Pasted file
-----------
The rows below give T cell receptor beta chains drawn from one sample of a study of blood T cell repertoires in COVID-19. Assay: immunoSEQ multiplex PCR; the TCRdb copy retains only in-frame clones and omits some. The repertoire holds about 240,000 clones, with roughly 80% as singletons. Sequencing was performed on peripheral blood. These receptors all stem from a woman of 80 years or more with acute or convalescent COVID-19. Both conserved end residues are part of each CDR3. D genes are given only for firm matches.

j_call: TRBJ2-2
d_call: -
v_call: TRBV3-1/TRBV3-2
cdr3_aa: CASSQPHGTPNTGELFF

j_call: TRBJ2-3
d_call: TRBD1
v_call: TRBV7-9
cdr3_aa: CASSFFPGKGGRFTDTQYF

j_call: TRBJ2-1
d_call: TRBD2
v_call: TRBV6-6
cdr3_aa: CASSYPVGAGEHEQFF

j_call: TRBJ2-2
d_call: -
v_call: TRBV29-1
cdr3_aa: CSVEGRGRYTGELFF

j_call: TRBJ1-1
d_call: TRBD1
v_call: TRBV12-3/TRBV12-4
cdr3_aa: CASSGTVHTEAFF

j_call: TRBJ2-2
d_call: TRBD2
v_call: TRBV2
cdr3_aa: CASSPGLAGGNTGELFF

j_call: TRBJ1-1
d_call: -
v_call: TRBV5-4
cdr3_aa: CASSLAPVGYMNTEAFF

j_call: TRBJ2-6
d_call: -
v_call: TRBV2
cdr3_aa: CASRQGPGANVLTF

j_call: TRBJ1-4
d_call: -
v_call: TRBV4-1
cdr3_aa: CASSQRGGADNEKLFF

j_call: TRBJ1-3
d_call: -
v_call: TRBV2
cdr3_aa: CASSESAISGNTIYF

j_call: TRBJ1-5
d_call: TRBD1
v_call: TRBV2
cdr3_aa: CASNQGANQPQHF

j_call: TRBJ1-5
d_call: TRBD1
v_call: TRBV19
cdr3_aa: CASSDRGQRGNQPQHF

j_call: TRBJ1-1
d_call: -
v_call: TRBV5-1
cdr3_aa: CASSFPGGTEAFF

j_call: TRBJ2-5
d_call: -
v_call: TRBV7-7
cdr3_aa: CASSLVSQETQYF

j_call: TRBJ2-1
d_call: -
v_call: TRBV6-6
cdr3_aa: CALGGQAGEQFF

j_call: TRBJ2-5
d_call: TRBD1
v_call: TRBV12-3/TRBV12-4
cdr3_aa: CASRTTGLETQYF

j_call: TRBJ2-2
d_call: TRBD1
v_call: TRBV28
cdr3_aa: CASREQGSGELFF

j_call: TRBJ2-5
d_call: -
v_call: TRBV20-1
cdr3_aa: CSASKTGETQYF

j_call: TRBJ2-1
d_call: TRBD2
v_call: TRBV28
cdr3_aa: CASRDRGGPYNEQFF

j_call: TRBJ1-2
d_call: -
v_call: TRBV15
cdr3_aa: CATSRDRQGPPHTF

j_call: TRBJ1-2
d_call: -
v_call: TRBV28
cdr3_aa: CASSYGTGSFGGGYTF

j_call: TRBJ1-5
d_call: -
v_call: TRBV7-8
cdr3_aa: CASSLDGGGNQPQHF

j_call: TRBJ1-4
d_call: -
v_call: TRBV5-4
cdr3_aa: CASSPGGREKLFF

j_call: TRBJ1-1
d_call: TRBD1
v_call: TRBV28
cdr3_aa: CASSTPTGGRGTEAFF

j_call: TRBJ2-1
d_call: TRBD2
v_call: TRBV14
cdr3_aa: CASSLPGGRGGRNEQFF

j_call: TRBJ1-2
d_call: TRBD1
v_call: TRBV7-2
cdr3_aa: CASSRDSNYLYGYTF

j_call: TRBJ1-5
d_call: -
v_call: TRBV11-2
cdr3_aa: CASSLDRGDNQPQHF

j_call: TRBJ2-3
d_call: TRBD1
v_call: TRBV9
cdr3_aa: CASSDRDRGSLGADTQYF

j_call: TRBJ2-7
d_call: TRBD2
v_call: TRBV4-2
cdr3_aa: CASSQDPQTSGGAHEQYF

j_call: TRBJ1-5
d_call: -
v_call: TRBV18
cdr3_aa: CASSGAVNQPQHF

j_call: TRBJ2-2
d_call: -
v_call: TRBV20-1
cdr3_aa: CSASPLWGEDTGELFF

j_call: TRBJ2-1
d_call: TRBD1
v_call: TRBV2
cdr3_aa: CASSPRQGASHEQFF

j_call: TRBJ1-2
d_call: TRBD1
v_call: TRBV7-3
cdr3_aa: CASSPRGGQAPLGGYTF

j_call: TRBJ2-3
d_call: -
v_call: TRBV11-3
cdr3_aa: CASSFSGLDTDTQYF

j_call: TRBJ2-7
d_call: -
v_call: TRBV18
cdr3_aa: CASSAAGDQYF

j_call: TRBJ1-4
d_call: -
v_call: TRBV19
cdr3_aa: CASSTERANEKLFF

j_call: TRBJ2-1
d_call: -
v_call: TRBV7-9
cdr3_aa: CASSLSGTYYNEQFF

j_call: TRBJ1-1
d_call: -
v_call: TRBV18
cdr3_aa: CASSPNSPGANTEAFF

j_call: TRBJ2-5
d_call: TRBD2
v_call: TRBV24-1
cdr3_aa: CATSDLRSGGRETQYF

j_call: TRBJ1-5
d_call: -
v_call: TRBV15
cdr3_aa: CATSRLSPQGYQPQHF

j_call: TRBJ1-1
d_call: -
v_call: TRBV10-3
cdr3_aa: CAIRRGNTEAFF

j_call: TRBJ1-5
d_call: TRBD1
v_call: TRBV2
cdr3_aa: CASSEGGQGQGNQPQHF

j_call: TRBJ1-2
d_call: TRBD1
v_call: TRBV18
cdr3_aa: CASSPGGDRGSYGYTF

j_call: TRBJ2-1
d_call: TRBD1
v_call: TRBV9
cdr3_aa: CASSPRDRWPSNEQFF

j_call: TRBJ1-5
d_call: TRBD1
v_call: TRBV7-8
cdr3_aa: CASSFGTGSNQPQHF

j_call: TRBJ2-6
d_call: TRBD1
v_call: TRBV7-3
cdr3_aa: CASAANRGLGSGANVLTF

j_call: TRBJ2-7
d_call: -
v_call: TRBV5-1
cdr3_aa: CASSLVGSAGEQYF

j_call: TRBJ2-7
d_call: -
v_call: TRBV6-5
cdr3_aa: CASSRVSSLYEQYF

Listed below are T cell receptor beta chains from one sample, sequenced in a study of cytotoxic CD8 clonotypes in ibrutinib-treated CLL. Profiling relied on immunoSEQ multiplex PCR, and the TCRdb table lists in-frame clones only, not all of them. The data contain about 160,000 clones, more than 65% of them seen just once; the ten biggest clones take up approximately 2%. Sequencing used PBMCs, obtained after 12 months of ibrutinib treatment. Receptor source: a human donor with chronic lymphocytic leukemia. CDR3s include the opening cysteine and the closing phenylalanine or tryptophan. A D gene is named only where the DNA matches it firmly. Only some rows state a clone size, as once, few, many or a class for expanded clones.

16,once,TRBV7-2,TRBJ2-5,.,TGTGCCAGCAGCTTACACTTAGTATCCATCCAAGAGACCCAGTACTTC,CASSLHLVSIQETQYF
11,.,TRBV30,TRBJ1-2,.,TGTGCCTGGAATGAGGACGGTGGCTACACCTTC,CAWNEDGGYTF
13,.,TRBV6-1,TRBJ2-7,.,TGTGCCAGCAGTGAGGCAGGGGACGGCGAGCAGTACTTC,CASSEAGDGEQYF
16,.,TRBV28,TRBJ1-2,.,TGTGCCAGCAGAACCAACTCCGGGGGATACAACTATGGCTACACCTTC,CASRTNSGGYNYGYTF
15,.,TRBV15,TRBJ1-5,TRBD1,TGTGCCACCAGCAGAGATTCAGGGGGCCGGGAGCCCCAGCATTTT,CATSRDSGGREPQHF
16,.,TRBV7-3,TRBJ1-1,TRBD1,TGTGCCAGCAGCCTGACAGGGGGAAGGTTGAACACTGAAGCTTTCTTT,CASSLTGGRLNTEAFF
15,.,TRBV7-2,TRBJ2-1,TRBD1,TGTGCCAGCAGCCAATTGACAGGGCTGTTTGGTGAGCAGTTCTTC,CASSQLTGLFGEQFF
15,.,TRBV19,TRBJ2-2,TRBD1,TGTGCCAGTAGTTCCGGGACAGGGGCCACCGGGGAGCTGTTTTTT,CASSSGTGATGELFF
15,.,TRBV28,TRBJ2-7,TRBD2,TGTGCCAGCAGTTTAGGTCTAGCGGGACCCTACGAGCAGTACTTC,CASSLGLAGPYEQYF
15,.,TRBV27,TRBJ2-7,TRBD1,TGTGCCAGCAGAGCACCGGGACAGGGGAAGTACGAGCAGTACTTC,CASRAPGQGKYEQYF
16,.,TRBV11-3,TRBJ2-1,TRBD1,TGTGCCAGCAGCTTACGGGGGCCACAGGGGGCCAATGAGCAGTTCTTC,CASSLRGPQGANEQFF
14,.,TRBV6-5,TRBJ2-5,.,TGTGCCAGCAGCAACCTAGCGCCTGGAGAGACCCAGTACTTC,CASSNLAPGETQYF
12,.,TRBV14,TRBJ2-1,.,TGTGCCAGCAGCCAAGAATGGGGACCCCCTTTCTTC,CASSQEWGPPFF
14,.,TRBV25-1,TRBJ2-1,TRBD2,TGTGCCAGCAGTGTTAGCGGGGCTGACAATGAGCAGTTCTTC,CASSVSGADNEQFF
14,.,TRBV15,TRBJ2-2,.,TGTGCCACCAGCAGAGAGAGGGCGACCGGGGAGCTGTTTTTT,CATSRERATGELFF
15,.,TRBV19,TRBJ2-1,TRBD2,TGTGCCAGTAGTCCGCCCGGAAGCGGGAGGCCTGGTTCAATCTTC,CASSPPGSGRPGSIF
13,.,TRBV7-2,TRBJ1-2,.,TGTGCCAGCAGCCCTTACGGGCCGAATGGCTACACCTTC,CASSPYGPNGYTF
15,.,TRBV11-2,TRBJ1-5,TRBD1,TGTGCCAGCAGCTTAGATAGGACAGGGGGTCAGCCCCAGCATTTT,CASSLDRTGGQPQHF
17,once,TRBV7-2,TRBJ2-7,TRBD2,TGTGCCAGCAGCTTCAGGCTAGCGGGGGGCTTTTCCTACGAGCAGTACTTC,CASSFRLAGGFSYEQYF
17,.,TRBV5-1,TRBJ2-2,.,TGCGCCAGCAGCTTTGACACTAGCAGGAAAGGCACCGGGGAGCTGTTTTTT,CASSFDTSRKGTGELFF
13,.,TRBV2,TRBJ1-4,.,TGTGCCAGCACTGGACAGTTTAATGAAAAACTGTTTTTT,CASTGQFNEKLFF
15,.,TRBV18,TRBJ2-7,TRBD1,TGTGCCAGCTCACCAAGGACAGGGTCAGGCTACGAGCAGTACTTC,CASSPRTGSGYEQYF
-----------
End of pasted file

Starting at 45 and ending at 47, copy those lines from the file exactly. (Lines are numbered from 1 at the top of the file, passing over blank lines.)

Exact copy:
cdr3_aa: CASNQGANQPQHF

j_call: TRBJ1-5
d_call: TRBD1